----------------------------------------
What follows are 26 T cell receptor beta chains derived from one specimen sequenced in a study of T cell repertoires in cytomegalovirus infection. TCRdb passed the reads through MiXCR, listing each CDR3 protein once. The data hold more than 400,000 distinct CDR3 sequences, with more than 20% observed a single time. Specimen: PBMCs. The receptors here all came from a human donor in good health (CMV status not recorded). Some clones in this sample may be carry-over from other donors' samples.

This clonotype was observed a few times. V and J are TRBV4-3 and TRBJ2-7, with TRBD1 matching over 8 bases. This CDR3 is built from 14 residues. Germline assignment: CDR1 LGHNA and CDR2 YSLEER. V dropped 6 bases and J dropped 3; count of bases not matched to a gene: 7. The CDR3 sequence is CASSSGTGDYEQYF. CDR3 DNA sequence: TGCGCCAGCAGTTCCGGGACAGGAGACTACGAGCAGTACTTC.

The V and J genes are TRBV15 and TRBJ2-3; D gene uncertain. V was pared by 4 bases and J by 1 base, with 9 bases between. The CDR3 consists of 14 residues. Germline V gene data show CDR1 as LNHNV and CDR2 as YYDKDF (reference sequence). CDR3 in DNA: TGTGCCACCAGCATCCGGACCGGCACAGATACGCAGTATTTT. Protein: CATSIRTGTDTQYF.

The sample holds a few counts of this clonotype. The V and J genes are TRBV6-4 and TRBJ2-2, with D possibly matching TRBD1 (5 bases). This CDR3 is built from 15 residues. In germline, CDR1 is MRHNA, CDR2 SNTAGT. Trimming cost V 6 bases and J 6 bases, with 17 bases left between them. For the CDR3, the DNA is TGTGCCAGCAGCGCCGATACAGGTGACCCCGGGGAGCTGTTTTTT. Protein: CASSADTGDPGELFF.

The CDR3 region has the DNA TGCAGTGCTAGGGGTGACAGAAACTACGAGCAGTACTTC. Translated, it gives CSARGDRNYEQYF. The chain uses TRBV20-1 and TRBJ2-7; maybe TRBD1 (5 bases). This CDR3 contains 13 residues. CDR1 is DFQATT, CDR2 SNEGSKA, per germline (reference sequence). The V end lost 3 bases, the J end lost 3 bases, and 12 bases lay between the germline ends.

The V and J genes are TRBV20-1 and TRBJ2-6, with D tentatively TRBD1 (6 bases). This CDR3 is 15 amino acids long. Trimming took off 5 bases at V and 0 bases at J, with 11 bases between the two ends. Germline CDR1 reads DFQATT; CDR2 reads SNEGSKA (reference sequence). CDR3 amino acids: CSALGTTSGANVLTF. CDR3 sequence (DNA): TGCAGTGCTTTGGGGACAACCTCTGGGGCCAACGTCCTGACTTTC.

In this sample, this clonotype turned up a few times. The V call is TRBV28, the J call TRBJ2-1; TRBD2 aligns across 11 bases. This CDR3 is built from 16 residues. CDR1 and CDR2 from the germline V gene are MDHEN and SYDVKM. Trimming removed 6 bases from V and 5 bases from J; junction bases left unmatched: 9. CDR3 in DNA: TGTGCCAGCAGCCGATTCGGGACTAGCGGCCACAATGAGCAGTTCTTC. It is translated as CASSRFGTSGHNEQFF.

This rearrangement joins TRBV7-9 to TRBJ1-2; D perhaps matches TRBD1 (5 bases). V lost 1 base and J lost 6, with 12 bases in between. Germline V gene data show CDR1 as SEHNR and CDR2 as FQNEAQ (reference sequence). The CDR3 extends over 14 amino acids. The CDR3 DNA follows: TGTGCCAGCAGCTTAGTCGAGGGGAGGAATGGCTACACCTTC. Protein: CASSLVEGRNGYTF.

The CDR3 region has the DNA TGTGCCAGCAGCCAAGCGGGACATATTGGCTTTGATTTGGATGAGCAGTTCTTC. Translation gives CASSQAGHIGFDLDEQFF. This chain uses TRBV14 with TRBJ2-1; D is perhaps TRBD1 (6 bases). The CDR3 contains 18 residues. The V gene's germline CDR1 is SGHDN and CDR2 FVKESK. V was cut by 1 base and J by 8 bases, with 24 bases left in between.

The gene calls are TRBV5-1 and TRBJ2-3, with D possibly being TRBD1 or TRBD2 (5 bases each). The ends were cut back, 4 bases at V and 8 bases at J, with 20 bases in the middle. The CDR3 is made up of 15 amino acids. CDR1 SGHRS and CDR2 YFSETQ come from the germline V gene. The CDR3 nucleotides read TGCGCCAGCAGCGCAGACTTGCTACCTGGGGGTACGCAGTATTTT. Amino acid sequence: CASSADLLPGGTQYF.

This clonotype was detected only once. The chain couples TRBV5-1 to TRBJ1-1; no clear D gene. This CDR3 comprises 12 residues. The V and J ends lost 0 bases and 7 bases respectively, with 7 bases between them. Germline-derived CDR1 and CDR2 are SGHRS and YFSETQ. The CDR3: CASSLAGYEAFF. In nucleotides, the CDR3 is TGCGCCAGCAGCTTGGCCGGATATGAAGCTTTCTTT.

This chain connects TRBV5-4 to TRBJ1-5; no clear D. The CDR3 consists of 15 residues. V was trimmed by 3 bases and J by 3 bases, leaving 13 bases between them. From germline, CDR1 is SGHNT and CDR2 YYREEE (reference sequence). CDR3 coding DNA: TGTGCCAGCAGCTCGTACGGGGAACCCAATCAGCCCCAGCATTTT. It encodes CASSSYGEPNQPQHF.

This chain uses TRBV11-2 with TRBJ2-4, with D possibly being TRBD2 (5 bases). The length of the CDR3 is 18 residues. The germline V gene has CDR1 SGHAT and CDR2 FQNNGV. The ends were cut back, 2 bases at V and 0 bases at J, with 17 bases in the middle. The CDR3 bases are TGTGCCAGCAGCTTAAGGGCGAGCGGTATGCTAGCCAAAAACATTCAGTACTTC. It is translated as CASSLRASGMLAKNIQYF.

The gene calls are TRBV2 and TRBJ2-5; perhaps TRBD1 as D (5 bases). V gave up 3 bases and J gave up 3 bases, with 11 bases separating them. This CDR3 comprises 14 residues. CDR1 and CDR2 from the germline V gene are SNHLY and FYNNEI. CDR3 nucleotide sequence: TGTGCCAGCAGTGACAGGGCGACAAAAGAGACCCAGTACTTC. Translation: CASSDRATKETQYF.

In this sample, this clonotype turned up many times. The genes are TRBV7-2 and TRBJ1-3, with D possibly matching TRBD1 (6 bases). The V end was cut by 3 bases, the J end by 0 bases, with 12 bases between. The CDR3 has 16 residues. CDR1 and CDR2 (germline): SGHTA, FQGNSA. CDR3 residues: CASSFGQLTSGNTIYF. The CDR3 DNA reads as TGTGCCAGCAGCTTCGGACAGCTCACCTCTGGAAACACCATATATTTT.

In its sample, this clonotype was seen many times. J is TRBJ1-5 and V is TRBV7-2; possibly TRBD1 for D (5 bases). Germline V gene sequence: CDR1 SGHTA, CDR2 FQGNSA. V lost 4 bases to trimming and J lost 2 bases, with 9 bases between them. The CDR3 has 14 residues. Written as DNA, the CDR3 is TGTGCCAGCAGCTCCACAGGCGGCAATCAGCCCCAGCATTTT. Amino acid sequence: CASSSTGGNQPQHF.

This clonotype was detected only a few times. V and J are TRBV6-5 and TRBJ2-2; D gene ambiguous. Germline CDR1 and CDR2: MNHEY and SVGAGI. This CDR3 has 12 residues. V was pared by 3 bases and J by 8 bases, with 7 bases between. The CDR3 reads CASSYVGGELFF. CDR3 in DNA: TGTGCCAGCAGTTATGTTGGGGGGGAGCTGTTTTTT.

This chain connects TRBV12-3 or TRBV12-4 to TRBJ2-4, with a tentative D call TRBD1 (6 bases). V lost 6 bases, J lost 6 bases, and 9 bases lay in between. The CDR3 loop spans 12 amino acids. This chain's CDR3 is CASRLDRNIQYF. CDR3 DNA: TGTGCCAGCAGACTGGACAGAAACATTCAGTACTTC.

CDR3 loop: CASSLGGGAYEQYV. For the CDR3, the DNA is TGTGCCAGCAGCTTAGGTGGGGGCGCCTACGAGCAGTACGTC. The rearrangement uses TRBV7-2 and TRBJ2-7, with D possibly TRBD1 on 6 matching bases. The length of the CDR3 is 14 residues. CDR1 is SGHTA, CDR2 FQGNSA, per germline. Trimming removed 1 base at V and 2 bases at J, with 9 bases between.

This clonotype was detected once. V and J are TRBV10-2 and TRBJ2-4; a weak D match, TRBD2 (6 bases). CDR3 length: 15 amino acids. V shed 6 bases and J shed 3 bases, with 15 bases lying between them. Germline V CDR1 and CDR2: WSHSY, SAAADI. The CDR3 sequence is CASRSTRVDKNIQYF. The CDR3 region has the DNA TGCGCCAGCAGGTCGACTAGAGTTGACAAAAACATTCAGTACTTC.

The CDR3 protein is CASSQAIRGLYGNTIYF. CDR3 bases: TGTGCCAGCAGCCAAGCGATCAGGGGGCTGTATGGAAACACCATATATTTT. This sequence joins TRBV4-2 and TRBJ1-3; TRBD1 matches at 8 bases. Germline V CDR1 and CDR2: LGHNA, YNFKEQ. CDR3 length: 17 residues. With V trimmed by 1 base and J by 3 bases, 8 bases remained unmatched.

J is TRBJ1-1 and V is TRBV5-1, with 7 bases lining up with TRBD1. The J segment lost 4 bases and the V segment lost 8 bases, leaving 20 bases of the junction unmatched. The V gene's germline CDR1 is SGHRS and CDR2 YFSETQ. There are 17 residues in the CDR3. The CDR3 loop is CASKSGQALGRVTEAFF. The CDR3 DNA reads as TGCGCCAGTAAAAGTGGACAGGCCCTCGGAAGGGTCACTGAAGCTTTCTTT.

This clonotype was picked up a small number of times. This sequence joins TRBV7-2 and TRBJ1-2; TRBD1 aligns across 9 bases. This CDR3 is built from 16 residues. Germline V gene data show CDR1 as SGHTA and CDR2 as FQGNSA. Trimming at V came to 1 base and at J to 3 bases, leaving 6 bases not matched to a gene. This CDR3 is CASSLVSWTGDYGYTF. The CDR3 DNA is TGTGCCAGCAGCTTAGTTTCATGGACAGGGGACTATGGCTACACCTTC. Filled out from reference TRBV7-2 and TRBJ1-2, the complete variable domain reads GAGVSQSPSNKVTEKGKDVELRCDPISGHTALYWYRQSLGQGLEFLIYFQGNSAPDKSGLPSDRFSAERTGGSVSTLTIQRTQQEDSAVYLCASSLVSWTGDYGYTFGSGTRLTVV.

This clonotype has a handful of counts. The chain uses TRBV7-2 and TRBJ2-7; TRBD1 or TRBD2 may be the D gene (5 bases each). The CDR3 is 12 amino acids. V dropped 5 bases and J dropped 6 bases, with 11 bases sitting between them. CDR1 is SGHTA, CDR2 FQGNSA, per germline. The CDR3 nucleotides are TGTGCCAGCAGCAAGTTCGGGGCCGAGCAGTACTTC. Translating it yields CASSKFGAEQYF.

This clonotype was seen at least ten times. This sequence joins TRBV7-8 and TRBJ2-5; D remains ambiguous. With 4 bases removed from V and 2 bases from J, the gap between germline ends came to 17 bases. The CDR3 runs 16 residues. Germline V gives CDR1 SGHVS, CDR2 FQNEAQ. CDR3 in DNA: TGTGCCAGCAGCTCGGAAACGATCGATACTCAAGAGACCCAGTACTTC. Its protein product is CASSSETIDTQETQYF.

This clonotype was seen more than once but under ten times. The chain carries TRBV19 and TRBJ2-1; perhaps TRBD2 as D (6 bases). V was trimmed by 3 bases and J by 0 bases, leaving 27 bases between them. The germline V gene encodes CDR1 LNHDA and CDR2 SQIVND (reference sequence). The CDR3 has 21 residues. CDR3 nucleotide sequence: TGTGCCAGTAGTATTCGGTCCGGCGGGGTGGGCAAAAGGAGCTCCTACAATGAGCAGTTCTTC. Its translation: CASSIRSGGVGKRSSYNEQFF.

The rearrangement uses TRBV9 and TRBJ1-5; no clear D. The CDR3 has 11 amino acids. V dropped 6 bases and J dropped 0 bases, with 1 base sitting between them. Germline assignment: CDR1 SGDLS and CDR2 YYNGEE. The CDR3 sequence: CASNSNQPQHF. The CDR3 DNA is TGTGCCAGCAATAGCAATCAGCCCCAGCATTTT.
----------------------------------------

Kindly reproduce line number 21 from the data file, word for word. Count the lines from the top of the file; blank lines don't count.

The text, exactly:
The CDR3 protein is CASSQAIRGLYGNTIYF. CDR3 bases: TGTGCCAGCAGCCAAGCGATCAGGGGGCTGTATGGAAACACCATATATTTT. This sequence joins TRBV4-2 and TRBJ1-3; TRBD1 matches at 8 bases. Germline V CDR1 and CDR2: LGHNA, YNFKEQ. CDR3 length: 17 residues. With V trimmed by 1 base and J by 3 bases, 8 bases remained unmatched.